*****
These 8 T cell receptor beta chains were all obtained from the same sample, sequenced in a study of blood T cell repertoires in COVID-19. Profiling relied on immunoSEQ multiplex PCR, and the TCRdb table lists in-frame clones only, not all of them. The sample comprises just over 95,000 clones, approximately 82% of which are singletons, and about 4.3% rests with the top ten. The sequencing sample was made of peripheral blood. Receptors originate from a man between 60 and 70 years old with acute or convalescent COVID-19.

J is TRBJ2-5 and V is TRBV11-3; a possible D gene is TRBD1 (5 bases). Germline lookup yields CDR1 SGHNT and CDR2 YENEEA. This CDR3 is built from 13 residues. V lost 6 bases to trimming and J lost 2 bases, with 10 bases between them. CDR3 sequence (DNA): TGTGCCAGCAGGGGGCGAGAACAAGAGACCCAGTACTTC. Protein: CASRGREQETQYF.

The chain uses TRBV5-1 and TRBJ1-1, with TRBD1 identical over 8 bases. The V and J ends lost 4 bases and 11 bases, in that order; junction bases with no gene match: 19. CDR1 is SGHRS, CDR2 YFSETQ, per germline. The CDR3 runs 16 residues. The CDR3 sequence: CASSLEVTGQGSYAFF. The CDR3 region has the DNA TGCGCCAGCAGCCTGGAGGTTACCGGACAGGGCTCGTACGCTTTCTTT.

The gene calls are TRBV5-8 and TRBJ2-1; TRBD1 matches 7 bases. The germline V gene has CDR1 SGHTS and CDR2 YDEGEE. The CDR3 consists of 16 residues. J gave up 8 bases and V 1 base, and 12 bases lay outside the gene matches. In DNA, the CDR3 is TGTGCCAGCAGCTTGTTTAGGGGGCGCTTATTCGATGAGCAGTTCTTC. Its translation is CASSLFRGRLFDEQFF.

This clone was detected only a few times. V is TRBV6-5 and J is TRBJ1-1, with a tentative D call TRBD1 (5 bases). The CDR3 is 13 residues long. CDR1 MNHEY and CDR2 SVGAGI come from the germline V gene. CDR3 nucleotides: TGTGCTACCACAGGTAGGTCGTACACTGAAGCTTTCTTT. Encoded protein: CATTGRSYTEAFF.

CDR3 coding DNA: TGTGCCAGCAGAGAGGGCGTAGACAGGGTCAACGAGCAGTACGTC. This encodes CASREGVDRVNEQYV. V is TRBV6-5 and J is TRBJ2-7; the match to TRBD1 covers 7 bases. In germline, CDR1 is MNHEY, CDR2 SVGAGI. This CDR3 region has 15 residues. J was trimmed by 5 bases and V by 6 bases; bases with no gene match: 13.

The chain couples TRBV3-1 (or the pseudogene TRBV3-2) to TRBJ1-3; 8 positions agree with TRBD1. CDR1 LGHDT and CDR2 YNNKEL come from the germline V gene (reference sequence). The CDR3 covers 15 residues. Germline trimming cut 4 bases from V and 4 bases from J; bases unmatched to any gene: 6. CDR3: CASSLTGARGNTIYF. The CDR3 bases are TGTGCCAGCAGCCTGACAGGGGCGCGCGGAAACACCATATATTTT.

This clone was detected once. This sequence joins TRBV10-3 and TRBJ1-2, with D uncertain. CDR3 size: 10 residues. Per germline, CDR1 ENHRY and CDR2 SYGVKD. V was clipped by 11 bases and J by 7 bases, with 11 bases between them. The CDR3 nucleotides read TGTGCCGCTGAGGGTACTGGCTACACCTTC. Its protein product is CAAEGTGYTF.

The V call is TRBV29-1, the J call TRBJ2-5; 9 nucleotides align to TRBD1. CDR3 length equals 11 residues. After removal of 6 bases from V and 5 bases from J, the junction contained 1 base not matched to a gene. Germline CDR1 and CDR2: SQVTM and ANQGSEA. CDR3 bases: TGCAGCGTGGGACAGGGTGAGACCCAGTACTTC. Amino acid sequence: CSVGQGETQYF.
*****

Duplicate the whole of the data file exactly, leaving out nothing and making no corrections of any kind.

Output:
These 8 T cell receptor beta chains were all obtained from the same sample, sequenced in a study of blood T cell repertoires in COVID-19. Profiling relied on immunoSEQ multiplex PCR, and the TCRdb table lists in-frame clones only, not all of them. The sample comprises just over 95,000 clones, approximately 82% of which are singletons, and about 4.3% rests with the top ten. The sequencing sample was made of peripheral blood. Receptors originate from a man between 60 and 70 years old with acute or convalescent COVID-19.

J is TRBJ2-5 and V is TRBV11-3; a possible D gene is TRBD1 (5 bases). Germline lookup yields CDR1 SGHNT and CDR2 YENEEA. This CDR3 is built from 13 residues. V lost 6 bases to trimming and J lost 2 bases, with 10 bases between them. CDR3 sequence (DNA): TGTGCCAGCAGGGGGCGAGAACAAGAGACCCAGTACTTC. Protein: CASRGREQETQYF.

The chain uses TRBV5-1 and TRBJ1-1, with TRBD1 identical over 8 bases. The V and J ends lost 4 bases and 11 bases, in that order; junction bases with no gene match: 19. CDR1 is SGHRS, CDR2 YFSETQ, per germline. The CDR3 runs 16 residues. The CDR3 sequence: CASSLEVTGQGSYAFF. The CDR3 region has the DNA TGCGCCAGCAGCCTGGAGGTTACCGGACAGGGCTCGTACGCTTTCTTT.

The gene calls are TRBV5-8 and TRBJ2-1; TRBD1 matches 7 bases. The germline V gene has CDR1 SGHTS and CDR2 YDEGEE. The CDR3 consists of 16 residues. J gave up 8 bases and V 1 base, and 12 bases lay outside the gene matches. In DNA, the CDR3 is TGTGCCAGCAGCTTGTTTAGGGGGCGCTTATTCGATGAGCAGTTCTTC. Its translation is CASSLFRGRLFDEQFF.

This clone was detected only a few times. V is TRBV6-5 and J is TRBJ1-1, with a tentative D call TRBD1 (5 bases). The CDR3 is 13 residues long. CDR1 MNHEY and CDR2 SVGAGI come from the germline V gene. CDR3 nucleotides: TGTGCTACCACAGGTAGGTCGTACACTGAAGCTTTCTTT. Encoded protein: CATTGRSYTEAFF.

CDR3 coding DNA: TGTGCCAGCAGAGAGGGCGTAGACAGGGTCAACGAGCAGTACGTC. This encodes CASREGVDRVNEQYV. V is TRBV6-5 and J is TRBJ2-7; the match to TRBD1 covers 7 bases. In germline, CDR1 is MNHEY, CDR2 SVGAGI. This CDR3 region has 15 residues. J was trimmed by 5 bases and V by 6 bases; bases with no gene match: 13.

The chain couples TRBV3-1 (or the pseudogene TRBV3-2) to TRBJ1-3; 8 positions agree with TRBD1. CDR1 LGHDT and CDR2 YNNKEL come from the germline V gene (reference sequence). The CDR3 covers 15 residues. Germline trimming cut 4 bases from V and 4 bases from J; bases unmatched to any gene: 6. CDR3: CASSLTGARGNTIYF. The CDR3 bases are TGTGCCAGCAGCCTGACAGGGGCGCGCGGAAACACCATATATTTT.

This clone was detected once. This sequence joins TRBV10-3 and TRBJ1-2, with D uncertain. CDR3 size: 10 residues. Per germline, CDR1 ENHRY and CDR2 SYGVKD. V was clipped by 11 bases and J by 7 bases, with 11 bases between them. The CDR3 nucleotides read TGTGCCGCTGAGGGTACTGGCTACACCTTC. Its protein product is CAAEGTGYTF.

The V call is TRBV29-1, the J call TRBJ2-5; 9 nucleotides align to TRBD1. CDR3 length equals 11 residues. After removal of 6 bases from V and 5 bases from J, the junction contained 1 base not matched to a gene. Germline CDR1 and CDR2: SQVTM and ANQGSEA. CDR3 bases: TGCAGCGTGGGACAGGGTGAGACCCAGTACTTC. Amino acid sequence: CSVGQGETQYF.